university, versity; policy universitie, varsity; policie university; policy DOST: universitie, policie; RPS: universitie, policie. Universitie uised by the Aiberdeen University Scots Leid Quorum in the 1990s. Policie uised in the title o Scotland Makkin’s 2015 Scots Leid Policie. “Glesca Universitie” kythes in a 2007 Pairlamentar motion
up up
us hus (stressed form) us
want want
wark [wark] (n.) wirk [wɪrk, wʌrk] (v.) work
we we
weel well
wha [ʍɑː, ʍɔː, ʍeː, ʍɪə, faː, aː, ʍaː] fa who
whan [ʍan, ʍən, ʍɪn, fan, fɪn, aːn] fan when
whit [ʍɪt, ʍʌt, ʍat, ʍɔt, fɪt, fʌt, fat, ət] fit what Burns, Lorimer, McLellan an Stevenson aw uise what. Fitt uises whit. (Barbour an the medieval Makars uise quhat.) Christine Robinson uises whit in Modren Scots Grammar. What kythes muckle mair in the DSL. OSD gies whit. Whit kythes outthrou the SLC wabsteid. Leuks like whit micht be the mair kenspeckle modren spellin; but aiblins what wad wirk better for mair formal/conservative expository ettles
wi with
will [wɪl, wʌl]; wad [wad, wɪd, wʌd] wull; wid, wud will; would Will an wad gien by OSD. Will an wald wis kenspeckle Aulder Scots maks. Burns uises wad.
without ’ithout wi’out athoot without
ye you
year year
yer; yersel your; yoursel your; yourself Burns an Lorimer uise yoursel, McLellan an Fitt yer an yersel(l) (an baith whiles your). SND gies your, notin that yer (an ither variants) uised “chiefly in unstressed position”


Item Jottins
Concise Scots Dictionary (2nd Edition) (2017) Scottish Language Dictionaries an Edinburgh University Press
Dictionar o the Scots Leid (DSL)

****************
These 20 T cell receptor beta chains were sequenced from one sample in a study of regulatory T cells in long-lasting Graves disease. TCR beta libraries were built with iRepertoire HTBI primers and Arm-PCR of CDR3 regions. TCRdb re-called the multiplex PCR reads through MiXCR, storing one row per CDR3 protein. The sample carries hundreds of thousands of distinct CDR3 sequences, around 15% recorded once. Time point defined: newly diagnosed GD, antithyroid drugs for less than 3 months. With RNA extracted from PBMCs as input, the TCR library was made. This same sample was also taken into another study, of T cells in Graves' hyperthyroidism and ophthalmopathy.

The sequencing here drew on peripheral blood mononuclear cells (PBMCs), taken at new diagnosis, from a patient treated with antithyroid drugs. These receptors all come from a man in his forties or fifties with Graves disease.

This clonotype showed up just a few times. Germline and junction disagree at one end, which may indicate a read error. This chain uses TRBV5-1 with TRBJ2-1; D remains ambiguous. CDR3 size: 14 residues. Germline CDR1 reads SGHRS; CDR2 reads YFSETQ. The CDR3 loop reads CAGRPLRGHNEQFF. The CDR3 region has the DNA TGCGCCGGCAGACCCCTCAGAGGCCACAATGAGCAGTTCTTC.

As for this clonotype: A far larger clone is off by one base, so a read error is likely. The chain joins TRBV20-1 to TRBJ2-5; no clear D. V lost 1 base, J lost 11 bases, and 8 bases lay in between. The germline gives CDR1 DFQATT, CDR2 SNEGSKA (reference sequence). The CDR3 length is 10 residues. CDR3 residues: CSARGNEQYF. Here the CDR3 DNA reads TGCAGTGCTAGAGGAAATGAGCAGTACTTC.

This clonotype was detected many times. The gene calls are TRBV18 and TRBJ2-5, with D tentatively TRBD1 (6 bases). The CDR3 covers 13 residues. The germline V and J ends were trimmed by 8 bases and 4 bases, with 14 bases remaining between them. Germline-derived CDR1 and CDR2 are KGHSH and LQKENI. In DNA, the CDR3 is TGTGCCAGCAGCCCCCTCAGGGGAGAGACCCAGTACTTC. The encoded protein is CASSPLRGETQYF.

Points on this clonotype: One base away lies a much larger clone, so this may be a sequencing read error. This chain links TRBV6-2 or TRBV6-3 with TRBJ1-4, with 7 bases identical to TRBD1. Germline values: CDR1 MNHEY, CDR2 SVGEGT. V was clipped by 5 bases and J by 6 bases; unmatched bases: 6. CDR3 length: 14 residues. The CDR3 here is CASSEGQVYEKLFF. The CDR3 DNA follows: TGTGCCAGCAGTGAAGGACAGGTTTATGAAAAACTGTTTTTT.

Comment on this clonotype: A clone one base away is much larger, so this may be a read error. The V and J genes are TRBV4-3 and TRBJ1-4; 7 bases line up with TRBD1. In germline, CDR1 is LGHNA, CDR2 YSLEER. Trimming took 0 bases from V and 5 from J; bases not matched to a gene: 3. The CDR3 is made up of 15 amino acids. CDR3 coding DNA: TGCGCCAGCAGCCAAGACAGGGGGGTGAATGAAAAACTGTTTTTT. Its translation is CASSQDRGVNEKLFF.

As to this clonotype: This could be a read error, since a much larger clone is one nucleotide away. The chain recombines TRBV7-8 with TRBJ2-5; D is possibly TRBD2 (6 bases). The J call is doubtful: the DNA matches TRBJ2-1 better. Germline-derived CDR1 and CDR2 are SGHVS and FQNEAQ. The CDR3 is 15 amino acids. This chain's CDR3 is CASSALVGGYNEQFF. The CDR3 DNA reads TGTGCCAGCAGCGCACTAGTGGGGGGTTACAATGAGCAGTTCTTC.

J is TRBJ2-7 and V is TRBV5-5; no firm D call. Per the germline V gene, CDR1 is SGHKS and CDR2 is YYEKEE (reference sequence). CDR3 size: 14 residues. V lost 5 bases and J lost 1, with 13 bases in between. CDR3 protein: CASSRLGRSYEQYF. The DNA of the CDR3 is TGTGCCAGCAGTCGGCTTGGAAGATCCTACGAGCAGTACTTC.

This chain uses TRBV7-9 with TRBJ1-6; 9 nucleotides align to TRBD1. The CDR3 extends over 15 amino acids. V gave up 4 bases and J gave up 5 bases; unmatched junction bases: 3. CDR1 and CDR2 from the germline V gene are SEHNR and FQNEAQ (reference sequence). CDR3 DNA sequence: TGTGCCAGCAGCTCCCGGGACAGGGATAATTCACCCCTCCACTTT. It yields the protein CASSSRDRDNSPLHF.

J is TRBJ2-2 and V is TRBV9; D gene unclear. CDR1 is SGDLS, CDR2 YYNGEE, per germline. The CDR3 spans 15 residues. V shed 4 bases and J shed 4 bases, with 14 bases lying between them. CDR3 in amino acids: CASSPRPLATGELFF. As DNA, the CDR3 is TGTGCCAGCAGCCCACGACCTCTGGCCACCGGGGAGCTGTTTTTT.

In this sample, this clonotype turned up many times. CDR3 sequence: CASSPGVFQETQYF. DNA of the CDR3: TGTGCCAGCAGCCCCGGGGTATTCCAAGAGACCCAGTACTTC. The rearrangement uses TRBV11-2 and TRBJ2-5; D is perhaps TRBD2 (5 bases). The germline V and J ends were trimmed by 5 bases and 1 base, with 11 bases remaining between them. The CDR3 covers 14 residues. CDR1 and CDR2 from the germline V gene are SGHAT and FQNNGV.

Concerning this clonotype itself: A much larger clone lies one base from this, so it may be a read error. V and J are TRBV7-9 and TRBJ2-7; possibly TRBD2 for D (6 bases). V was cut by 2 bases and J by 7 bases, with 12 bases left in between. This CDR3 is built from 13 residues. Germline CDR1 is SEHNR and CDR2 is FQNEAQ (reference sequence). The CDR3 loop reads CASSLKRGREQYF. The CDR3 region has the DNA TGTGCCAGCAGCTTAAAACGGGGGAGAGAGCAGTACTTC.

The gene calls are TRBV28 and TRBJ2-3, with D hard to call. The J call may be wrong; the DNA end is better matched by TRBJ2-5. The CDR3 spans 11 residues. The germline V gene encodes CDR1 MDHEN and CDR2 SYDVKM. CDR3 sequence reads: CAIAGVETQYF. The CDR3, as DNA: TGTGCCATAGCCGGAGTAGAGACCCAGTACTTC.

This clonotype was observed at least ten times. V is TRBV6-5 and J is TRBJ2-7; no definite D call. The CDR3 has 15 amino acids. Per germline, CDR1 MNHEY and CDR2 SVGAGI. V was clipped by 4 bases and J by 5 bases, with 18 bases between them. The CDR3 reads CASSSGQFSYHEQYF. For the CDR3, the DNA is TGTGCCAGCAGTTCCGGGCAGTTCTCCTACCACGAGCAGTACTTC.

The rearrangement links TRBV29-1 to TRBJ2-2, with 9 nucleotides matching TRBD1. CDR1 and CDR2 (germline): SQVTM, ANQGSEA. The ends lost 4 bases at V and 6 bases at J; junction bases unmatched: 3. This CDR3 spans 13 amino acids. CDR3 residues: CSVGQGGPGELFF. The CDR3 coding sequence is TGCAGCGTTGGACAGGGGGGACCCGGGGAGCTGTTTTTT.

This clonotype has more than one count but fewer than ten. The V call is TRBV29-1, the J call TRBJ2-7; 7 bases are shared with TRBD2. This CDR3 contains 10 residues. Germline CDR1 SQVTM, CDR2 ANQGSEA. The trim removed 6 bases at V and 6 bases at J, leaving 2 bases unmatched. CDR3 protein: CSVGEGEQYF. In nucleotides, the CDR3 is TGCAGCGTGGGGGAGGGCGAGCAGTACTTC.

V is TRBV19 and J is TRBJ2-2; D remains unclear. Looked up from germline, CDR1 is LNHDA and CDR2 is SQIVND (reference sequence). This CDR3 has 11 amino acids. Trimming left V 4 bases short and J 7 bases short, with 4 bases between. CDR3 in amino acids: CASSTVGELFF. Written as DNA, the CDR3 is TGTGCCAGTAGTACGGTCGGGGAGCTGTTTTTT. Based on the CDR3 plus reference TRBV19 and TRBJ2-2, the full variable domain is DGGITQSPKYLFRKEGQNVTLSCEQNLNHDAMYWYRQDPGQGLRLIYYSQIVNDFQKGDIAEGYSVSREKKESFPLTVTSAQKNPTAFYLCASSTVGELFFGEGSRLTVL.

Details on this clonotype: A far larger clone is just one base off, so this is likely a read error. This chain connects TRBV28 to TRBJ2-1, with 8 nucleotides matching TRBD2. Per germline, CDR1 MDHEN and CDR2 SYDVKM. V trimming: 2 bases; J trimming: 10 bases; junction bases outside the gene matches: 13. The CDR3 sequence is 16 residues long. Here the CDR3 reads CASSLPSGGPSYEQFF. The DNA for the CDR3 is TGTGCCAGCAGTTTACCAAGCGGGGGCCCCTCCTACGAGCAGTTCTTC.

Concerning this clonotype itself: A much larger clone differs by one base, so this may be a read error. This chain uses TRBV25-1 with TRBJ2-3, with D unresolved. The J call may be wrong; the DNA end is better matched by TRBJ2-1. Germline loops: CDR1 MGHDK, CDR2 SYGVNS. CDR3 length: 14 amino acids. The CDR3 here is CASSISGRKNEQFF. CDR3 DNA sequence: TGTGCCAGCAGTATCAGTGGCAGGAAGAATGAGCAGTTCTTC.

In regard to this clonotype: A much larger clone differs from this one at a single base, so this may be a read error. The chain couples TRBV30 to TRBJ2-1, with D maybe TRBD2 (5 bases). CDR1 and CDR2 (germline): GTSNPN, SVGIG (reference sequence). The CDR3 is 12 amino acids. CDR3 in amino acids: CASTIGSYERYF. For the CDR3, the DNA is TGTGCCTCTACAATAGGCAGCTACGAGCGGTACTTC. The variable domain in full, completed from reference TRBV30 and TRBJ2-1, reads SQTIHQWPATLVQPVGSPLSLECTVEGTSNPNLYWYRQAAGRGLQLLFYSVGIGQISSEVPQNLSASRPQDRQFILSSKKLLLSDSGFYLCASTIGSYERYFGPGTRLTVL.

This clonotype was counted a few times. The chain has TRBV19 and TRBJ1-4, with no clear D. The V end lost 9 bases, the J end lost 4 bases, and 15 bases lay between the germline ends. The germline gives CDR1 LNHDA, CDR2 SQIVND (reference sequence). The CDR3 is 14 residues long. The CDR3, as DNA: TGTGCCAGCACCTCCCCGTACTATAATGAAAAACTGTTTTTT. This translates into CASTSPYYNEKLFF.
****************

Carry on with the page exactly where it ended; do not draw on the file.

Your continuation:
A Doric Dictionary (1996) Pit thegither an editit by Douglas Kynoch
Essential Scots Dictionary, The (2004) Scottish Language Dictionaries (SLD)
Online Scots Dictionary (OSD): English to Scots; Scots to English Creatit by Andy Eagle
Scots Dictionary for Schools app (iOS; Android) (2014)
Leeterar warks an ither imprents
The Brus by John Barbour Written c. 1375. The first kent leeterar wark in (Early) Scots. 2009 Canongate edeetion by A. A. M. Duncan notes that “52% o the wirds in the poem is stryndit frae Auld Angles, 37% frae French (tho mony wad be auld borraeins).” A wheen wirds uised that will be kenspeckle tae modren een: amang; ane; ar (uised by Lorimer; kythes the day in Lallans jurnal); biggit; brocht; dout; fecht; folk (modren spellin: fowk); fra (auld spellin o frae); gan; gane; hale; hame; hous (maistly spelt hoose the day); ilka; licht; maist; mak; mony; na; nane; nocht; ony; strenth; syne; tak; thocht; throu; till (modren spellin is for common til); twa 
The Complete Stories of Robert Louis Stevenson Twa stories are scrieved in Scots: Tod Lapraik an Thrawn Janet
The Canongate Burns: The Complete Poems and Songs of Robert Burns (Leet o ensaumple spellins tae follae)